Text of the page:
Mayan 'End-of-the-World' Stone Contains No Doomsday Prophecy

"The (end of Baktun 13) was charged with a symbolic value to the Mayas, as this was an opportunity to reflect on creation" Gronemeyer says in a release published by Mexico´s National Institute for Anthropology and History. He adds that by including Baktun 13 and Bolon Yokte in a stone that talks about a building inaugurated during his reign, "The lord of Tortugero, is assuming a position where he is the guarantor of that important transition (in the Mayan calendar), and suggests that he has the backing of its patron gods."

Archaeologist David Stuart explains this issue more bluntly in his blog.

"Let's imagine that a scribe living in New York back in the year 1950 wanted to immortalize some great happening of that year on a stone monument. One momentous event of the time was the New York Yankees' four-game sweep of the Phillies in that year's World Series. If our imaginary scribe were to use the particular ancient Maya rhetorical device under discussion, he or she might say something like this: "On October 7, 1950, the New York Yankees defeated the Philadelphia Phillies to win the World Series. It happened 29 years after the first Yankees victory in the World Series in 1921. And so 50 years before the year 2000 will occur, the Yankees won the World Series"

But new age theorist Geoff Stray contends that there is another reason why Monument Six could be making prophecies.

Stray point out that the name of Bolon Yokte, the god that appears on the monument, means the God of Nine Strides. He writes that for other Native American cultures, such as the Hopi, the number nine is related to important prophecies.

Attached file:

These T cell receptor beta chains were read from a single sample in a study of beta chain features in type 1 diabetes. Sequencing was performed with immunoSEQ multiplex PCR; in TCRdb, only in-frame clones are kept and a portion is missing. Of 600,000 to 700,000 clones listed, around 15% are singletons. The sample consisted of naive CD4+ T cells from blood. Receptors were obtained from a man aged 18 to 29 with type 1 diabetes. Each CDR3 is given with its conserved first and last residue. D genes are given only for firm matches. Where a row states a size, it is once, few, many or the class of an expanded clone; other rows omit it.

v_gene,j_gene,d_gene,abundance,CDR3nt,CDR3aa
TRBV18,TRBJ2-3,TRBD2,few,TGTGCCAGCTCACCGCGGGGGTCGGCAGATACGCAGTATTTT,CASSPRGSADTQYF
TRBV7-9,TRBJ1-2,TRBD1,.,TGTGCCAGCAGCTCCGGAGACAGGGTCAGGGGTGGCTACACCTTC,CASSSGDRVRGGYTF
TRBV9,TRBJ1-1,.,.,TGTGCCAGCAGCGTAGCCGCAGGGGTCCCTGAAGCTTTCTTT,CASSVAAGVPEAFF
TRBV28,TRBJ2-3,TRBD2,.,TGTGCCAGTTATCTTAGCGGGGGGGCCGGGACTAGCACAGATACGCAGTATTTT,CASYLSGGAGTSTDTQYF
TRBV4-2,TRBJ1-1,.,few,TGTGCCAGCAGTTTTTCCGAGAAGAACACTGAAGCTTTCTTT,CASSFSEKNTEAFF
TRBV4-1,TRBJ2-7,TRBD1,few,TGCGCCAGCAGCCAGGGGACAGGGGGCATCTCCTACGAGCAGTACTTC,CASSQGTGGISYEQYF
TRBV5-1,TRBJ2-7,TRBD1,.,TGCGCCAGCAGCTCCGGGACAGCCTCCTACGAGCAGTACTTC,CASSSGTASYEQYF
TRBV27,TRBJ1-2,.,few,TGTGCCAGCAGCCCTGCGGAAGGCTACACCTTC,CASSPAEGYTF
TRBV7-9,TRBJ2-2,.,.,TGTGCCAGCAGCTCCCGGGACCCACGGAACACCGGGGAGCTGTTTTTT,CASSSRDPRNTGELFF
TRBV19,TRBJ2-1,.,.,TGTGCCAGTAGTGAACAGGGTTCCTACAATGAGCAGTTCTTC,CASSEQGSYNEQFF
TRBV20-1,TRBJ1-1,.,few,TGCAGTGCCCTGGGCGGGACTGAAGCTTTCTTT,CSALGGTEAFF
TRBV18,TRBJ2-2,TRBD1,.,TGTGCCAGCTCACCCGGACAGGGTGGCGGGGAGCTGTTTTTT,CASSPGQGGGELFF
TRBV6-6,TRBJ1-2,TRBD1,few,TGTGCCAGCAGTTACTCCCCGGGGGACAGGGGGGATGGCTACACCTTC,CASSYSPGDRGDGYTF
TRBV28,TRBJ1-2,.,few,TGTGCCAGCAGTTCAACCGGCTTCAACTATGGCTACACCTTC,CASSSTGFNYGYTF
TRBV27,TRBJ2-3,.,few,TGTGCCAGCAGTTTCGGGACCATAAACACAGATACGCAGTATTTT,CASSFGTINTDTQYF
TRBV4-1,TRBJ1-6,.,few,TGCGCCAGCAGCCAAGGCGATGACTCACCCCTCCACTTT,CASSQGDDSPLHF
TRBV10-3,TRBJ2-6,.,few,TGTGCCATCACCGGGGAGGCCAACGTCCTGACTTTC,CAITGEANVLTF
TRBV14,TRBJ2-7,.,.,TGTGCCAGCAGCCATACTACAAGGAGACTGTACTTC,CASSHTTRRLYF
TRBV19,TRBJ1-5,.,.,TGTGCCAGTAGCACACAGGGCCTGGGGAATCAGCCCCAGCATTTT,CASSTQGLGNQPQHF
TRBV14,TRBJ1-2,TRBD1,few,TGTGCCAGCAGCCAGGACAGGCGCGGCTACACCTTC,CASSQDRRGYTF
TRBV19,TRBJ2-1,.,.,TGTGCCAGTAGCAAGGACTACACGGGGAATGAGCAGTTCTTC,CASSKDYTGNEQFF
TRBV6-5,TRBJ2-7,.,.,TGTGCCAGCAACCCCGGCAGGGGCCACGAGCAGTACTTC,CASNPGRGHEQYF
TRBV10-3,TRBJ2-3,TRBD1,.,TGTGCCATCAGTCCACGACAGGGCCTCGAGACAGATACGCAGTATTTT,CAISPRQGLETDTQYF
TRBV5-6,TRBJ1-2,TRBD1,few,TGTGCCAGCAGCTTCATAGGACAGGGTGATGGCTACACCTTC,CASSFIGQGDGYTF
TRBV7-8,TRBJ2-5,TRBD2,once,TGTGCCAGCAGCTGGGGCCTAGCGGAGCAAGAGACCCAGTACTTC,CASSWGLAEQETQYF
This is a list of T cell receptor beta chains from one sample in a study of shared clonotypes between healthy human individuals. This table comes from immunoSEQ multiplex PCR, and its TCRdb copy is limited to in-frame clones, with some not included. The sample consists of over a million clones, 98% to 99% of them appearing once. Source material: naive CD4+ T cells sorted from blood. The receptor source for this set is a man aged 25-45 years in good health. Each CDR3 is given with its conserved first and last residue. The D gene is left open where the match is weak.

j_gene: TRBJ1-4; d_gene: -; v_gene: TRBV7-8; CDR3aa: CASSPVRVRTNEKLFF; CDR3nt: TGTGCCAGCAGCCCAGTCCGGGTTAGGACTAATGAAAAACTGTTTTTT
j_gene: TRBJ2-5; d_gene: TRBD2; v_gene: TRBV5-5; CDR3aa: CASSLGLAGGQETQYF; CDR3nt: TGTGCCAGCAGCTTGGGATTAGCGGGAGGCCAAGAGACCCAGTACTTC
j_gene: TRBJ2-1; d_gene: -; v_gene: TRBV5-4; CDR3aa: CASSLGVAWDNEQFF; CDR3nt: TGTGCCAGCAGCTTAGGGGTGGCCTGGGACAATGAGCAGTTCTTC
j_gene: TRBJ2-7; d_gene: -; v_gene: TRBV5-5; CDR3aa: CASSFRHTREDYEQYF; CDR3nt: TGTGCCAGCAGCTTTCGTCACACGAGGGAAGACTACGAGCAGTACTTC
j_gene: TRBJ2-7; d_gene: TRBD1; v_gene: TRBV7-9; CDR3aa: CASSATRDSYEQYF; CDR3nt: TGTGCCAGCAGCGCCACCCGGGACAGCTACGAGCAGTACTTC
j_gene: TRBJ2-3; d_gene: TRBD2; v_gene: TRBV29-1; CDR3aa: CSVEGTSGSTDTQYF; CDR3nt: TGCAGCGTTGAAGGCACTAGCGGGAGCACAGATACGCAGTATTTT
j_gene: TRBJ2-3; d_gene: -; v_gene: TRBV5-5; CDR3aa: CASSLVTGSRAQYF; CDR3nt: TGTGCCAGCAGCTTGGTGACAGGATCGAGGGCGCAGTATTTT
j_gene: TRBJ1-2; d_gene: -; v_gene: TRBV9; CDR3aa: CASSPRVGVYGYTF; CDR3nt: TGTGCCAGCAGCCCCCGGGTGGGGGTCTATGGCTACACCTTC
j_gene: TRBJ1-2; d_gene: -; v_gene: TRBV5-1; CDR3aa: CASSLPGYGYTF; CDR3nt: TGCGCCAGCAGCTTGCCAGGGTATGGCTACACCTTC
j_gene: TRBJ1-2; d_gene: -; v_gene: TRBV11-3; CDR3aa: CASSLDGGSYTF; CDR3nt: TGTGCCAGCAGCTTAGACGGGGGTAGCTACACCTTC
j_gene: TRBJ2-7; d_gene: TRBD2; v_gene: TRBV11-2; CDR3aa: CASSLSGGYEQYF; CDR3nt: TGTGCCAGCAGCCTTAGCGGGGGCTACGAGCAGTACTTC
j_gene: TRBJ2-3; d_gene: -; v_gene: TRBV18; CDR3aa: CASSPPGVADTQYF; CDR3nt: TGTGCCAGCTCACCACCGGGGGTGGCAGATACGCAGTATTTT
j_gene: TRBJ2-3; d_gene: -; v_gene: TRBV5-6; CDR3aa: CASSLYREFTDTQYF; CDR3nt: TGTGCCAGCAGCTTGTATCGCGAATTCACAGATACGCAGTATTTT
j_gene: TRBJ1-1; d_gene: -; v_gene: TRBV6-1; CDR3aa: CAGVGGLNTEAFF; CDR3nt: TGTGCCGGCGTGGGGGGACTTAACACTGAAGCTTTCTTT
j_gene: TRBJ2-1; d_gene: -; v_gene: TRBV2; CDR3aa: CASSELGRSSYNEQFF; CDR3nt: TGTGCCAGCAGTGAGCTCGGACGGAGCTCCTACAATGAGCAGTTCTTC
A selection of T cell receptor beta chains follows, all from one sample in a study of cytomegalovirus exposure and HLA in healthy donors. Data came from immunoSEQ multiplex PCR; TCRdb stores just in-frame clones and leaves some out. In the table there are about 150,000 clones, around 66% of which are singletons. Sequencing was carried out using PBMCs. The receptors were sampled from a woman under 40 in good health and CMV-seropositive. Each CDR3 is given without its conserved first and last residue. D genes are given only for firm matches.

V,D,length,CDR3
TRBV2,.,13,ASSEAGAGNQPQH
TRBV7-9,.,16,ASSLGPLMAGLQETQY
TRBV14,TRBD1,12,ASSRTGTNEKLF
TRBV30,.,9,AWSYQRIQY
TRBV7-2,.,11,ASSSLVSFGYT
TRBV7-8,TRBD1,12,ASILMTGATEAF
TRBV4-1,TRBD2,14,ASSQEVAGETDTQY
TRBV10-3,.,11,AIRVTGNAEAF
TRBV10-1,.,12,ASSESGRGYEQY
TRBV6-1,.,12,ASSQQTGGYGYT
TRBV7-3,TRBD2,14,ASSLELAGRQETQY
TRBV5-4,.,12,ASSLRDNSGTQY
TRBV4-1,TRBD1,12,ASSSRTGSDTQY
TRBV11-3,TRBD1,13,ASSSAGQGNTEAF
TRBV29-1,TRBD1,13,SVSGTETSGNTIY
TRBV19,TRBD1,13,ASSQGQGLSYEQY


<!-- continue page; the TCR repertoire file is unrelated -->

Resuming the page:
"There are…nine (Hopi) prophecies that will be fulfilled before the Day of Purification that precedes the Emergence," Stray writes. "These are the coming of the white man; covered wagons; longhorn cattle; railroad tracks; power lines & telephone lines; concrete roads; oil spills; the coming of the hippies; the Blue Star kachina. Only the last of these nine remains to be fulfilled."

Stray sees cultural connections between the Hopi and the Maya that could indicate that the number nine was also a prophetic number for the Mesoamerican group. He points out that monument mentions the anniversary of a sacred steam bath known as a Pibnah. The Hopis, Stray writes, had similar steam baths known as Kivas, and these buildings were associated to the number nine.

Archaeologists that we spoke to in Mexico, find that such theories are somewhat of a stretch, especially because historical records indicate that ancient Maya did not have the habit of predicting apocalyptic scenarios, changes of consciousness, or the comings of new eras.

At the Villahermosa museum, archeologist Jose Luis Romero said that Mayan priests were mostly focused on making predictions about practical things. "They were interested in predicting when it would rain, when there would be good crops, or when it was a good time to hunt," Romero said. "You have to remember that the Mayas were a culture that was based on agriculture."

Erik Velasquez, an expert in Mayan texts, added that the Maya only began to make end of the world predictions during colonial times, some 800 years after scribes carved Tortuguero´s famous Monument Six.

Over the phone, Velasquez explained that the Maya began to make end of the world predictions, after Spanish priests indoctrinated them in biblical concepts, like the Apocalypse, and other end of the world texts that were popular in the renaissance.

He mentioned a Mayan book from 1637 known as the Chilam Balam de Ixtan, which says that the world would end in 150 years, due to a demographic explosion that would leave people without food.

Velasquez said that other Maya texts from that era talk about floods and catastrophic incidents but mention no specific date for the end of the world. He scoffed at theorists that contend that pre-hispanic monuments like Tortuguero´s Monument 6, are actually making predictions about a new era.

"After this date is over, new fantasies about the end of the world will come about," Velasquez said. "This is something that comes in our DNA."

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